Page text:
I also have to mention the fabulous spaghetti sauce made by my friends’ mother. My friends, two sisters, lived around the corner. We would be sitting on their stoop and they would ask if I wanted to come up for dinner. What are you having? I would bluntly ask. If the answer was spaghetti, I was in. We all loved it, and after dinner would sneak into the kitchen, take big spoons, open the mason jar where she had stored her sauce, and indulge ourselves.

Around the corner from my apartment, on Greenwich Ave, was a small, narrow store which in the front sold newspapers, magazines and candy. In the back they sold hot and cold sandwiches. I loved the hot meatball hero and eggplant Parmesan hero. When I had the money, those were a special treat.

I could shell and eat those peas all day

Along with my parents’ friends and their children, we rented a small cottage in rural New Jersey every summer, where we would go on the weekends, and sometimes longer if one or more of my parents had time off. Down the road was a farm, owned by farmer Rance. He had these extremely large work horses, which we kids loved to see on our visits there. Our parents sent us to pick up corn, tomatoes, and shell peas. I could shell and eat those peas all day. I remember also loving the freshly picked young white kerneled corn, eaten raw. We had many memorable picnics near the pond, swimming and eating food off the outdoor fire pits, cooked by the fathers. Hot dogs, of course, tomato and potato salads, corn. On the sometimes long stop-and-go trips from the city to New Jersey, my mother would bring bags of munchies, mostly fruit, grapes, and apples, sometimes hard boiled eggs. Along with a cat and dog.

And of course, there were s’mores at my camp, Camp Killooleet in Hancock, Vermont, run by Pete Seeger’s brother John and his wife Ellie. Roasting the marshmallows over the fire by the lake, smooshing them burned black with gooey centers on top of the chocolate bar pieces sandwiched between two graham crackers, couldn’t be better than that.

When I visited my father at his apartment after my parents’ divorce, he would make us a dish he ate often. It was sliced hot dogs, canned baby Le Sueur peas, and canned baby peeled potatoes, all fried together in a frying pan. Sad to say, I sort of liked it. He never really cared for food that much. I know that my love of food came from my mother and her cooking when I was a child. She loved fresh vegetables which she bought at a store named Balducci’s. After she became a vegetarian, she wrote several articles for local cookbooks and country magazines on roasting vegetables and other ways of preparing them simply and deliciously.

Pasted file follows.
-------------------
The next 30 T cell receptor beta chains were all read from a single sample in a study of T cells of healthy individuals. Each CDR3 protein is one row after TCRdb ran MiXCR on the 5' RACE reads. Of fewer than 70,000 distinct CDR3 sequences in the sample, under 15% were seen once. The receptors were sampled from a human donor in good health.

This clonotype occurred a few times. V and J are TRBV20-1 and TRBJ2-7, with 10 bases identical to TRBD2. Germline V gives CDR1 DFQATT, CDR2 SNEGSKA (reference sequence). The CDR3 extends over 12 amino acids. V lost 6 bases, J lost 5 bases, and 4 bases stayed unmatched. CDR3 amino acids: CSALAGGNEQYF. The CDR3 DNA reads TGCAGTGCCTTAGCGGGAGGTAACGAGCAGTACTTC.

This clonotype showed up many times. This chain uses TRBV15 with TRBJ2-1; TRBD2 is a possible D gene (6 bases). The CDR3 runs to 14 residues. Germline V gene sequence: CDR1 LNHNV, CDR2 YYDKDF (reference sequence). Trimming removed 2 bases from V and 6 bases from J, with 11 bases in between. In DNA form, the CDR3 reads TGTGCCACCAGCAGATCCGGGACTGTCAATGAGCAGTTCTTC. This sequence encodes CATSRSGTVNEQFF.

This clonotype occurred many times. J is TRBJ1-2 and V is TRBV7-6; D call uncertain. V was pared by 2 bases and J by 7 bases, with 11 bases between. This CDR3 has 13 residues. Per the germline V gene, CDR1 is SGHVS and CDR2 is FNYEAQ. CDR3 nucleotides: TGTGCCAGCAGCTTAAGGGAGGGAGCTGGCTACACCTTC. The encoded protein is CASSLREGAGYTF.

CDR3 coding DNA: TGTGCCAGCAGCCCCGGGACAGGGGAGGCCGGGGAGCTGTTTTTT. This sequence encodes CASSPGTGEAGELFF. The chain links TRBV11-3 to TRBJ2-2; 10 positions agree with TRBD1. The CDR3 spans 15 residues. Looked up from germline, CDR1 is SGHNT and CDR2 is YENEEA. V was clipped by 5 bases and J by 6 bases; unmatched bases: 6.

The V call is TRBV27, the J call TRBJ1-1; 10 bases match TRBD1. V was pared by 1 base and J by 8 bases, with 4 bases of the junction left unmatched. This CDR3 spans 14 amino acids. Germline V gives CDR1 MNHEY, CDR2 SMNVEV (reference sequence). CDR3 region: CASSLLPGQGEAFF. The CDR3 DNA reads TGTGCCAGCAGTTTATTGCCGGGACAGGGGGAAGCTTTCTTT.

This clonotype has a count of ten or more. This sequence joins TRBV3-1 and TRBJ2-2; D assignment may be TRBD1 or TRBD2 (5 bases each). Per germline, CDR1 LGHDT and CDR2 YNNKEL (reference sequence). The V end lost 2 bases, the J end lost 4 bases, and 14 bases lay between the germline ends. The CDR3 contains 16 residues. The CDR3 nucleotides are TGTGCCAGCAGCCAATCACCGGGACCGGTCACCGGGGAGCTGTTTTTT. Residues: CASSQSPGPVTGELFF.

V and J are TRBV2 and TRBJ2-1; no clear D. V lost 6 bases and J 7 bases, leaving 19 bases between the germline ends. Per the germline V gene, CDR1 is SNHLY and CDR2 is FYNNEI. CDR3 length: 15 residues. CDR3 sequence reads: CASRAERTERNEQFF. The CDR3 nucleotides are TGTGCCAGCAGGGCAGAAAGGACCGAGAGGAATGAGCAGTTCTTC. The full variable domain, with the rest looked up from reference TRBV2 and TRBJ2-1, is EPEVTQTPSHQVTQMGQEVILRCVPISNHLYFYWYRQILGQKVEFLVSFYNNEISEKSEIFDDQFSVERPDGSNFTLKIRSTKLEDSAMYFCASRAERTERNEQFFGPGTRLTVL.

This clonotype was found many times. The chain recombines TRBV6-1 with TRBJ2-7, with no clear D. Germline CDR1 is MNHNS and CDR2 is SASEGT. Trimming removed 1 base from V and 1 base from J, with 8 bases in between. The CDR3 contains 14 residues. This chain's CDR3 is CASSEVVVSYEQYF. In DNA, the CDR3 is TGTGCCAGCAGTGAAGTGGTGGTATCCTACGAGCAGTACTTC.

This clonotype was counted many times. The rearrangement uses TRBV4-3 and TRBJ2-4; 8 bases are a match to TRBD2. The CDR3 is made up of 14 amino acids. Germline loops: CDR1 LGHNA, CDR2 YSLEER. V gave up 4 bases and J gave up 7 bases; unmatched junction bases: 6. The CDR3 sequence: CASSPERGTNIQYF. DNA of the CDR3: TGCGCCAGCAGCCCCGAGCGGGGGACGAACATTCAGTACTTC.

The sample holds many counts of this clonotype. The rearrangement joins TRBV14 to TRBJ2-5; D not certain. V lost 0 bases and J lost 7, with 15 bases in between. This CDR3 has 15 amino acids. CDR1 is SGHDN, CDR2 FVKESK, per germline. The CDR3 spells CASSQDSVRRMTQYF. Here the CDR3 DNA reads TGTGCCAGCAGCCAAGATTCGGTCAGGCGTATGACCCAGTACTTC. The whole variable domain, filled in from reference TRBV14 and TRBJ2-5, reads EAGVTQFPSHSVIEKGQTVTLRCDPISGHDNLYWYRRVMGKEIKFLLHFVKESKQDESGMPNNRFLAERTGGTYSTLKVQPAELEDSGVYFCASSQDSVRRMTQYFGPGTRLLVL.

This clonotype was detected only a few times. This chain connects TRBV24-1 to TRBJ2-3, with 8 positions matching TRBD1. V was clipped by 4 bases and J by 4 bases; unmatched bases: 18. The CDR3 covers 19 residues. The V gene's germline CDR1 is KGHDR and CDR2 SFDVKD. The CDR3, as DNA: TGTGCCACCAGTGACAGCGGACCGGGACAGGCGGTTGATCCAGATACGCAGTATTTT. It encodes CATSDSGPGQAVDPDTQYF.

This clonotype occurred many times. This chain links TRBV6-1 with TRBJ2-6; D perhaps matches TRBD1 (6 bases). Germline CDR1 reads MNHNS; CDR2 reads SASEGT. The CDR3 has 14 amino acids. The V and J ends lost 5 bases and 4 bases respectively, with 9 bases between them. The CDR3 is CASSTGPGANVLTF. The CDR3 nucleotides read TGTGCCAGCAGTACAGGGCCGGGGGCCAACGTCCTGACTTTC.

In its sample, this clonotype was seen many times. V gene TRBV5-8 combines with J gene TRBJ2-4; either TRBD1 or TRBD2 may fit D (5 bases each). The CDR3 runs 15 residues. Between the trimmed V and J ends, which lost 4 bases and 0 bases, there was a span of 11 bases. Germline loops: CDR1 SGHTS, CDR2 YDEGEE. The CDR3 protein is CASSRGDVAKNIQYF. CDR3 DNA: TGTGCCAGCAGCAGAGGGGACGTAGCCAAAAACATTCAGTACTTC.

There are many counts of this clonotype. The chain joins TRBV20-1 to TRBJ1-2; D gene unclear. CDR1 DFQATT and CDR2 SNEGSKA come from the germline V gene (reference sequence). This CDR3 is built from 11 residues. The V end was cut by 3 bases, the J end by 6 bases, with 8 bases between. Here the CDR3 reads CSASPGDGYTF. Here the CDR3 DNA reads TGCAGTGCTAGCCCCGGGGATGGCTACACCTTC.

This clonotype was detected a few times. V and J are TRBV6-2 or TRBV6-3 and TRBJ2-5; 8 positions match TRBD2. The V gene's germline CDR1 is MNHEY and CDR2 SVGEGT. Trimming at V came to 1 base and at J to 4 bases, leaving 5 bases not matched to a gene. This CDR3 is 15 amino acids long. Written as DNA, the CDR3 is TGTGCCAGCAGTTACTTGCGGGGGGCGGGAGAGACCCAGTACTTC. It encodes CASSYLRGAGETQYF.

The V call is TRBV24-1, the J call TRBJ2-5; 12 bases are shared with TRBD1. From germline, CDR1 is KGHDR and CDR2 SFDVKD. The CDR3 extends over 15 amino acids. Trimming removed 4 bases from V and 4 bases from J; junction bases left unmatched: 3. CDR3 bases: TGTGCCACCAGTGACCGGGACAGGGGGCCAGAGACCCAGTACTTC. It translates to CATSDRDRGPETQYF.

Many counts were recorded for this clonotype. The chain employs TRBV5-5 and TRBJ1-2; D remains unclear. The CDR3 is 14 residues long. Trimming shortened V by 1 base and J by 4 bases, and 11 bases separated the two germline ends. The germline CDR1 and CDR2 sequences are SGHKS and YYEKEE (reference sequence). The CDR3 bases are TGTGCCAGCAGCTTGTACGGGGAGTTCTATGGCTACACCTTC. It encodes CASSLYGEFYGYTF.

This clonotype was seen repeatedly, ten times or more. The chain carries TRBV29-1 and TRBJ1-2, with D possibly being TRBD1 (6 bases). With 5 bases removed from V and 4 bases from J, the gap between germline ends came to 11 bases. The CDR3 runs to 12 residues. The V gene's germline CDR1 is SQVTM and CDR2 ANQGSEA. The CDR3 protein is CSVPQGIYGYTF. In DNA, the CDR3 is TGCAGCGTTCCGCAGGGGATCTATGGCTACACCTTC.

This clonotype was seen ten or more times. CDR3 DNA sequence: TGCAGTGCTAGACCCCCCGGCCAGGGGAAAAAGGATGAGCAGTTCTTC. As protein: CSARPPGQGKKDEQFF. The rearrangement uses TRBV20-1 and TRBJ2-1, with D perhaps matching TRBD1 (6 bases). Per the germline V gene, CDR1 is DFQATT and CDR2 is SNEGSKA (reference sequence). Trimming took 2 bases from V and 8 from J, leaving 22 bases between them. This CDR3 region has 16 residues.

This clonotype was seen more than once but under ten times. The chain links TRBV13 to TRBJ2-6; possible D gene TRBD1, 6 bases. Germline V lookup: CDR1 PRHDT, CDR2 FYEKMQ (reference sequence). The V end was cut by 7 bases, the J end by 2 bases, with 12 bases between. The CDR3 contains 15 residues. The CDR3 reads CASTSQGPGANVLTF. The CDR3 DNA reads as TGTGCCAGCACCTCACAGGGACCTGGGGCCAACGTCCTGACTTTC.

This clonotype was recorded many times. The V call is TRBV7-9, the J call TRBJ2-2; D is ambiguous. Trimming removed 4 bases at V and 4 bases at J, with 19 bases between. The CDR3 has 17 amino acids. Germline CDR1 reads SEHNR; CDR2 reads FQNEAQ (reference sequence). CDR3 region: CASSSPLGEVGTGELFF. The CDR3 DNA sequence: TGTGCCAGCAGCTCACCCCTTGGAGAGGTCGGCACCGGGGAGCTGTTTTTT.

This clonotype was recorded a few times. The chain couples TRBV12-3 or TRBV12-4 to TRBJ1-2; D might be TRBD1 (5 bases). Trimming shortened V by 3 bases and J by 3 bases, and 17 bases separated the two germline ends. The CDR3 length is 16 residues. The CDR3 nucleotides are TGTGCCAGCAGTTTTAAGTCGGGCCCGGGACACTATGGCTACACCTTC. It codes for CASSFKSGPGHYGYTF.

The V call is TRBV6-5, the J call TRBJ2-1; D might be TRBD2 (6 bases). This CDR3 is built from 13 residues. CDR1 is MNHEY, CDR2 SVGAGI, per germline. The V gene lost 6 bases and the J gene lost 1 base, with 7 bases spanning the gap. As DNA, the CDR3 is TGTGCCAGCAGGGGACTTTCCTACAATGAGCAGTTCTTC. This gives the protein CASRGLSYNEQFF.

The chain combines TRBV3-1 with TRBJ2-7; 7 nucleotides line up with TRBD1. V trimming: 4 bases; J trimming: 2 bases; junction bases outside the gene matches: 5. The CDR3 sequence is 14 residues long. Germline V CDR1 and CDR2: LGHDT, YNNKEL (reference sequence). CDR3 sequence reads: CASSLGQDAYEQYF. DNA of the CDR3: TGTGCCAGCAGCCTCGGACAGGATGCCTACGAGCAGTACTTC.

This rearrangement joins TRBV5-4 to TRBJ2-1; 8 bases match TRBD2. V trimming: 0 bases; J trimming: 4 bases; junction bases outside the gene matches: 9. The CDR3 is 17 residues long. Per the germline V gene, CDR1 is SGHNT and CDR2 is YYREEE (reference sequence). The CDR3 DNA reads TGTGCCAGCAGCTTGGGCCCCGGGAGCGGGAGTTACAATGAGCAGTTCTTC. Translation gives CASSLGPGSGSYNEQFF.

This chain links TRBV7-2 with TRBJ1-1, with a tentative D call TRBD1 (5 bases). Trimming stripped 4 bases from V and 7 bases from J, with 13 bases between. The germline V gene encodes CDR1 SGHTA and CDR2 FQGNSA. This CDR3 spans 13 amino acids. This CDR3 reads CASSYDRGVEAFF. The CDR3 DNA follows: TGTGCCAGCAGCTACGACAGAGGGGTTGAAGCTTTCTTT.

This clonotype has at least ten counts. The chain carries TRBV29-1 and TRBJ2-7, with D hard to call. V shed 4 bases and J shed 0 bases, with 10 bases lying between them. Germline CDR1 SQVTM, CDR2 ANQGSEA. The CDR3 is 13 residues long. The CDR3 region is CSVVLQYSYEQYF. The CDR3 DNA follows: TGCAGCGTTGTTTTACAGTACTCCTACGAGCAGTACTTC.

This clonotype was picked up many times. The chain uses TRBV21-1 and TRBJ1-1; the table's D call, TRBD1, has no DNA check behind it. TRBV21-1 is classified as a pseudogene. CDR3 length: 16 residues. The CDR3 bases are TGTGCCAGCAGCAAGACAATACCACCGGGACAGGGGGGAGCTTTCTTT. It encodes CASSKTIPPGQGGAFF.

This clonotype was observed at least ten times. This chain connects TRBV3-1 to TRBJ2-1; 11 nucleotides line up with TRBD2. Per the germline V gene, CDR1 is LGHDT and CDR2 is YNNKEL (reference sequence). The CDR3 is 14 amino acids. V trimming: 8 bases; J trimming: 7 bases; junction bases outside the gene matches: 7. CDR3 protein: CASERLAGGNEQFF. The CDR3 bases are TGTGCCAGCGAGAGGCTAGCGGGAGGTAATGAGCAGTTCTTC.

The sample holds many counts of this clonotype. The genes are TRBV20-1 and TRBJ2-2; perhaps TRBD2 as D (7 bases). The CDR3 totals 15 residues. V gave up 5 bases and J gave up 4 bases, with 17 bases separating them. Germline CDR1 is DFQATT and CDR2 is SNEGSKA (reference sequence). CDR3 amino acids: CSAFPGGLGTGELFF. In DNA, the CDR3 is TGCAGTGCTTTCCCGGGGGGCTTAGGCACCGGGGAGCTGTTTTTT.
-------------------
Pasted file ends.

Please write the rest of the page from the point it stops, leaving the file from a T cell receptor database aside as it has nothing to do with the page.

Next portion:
Restaurants were not a part of the culture when I was growing up. Occasionally my parents and I would go out to a restaurant. This was a big treat. We sometimes stopped at Howard Johnson’s when we drove to our summer house in Redding, Connecticut, when I was a teenager. Later, my father took me to Sardi’s and the Russian Tea Room. What I loved most was shrimp cocktail. The height of sophistication, I felt. The sophistication was spoiled, perhaps, with my glass of milk.

Mushy food

I went to the Little Red School House in Greenwich Village. I didn’t take my lunch, so I must have eaten there, but the food was not memorable. From 9th to 12th grade I went to a boarding school, the Stockbridge School in Stockbridge, Massachusetts. The food was served in hard, heavy plastic bowls full of mushy food such as mashed potatoes, mixed boiled carrots and peas, and soggy broccoli. To this day I don’t like the combination of carrots and peas. Tell you the truth, I think the food at the prison I was later in — having done civil disobedience at the Pentagon — was better. It was buffet style, whereas at Stockbridge it was bowls full of food put on the tables and that was it. No choices. The girls’ rooms were upstairs from the dining room and at night we would sometimes sneak into the kitchen and help ourselves to whatever looked appealing, mostly cakes and brownies. On our Saturdays in town, we would buy jugs of cider and concoct what we considered to be “hard cider” by adding brown sugar and raisins and letting it sit hidden in our closets until it turned to what we thought was alcohol.

At some point a French bakery, Sutter’s, opened up down the street from us on 10th Street and Greenwich Avenue. This really changed breakfast habits, and may have been the beginning of the gentrification of the West Village. I discovered croissants, buttery cookies, and many other delicacies. I was often sent to get croissants and rolls for weekend breakfasts. Spread with butter and strawberry jam, this was hard to beat. A long road from bags of margarine with food coloring, to fresh buttery pastries. Ah, progress!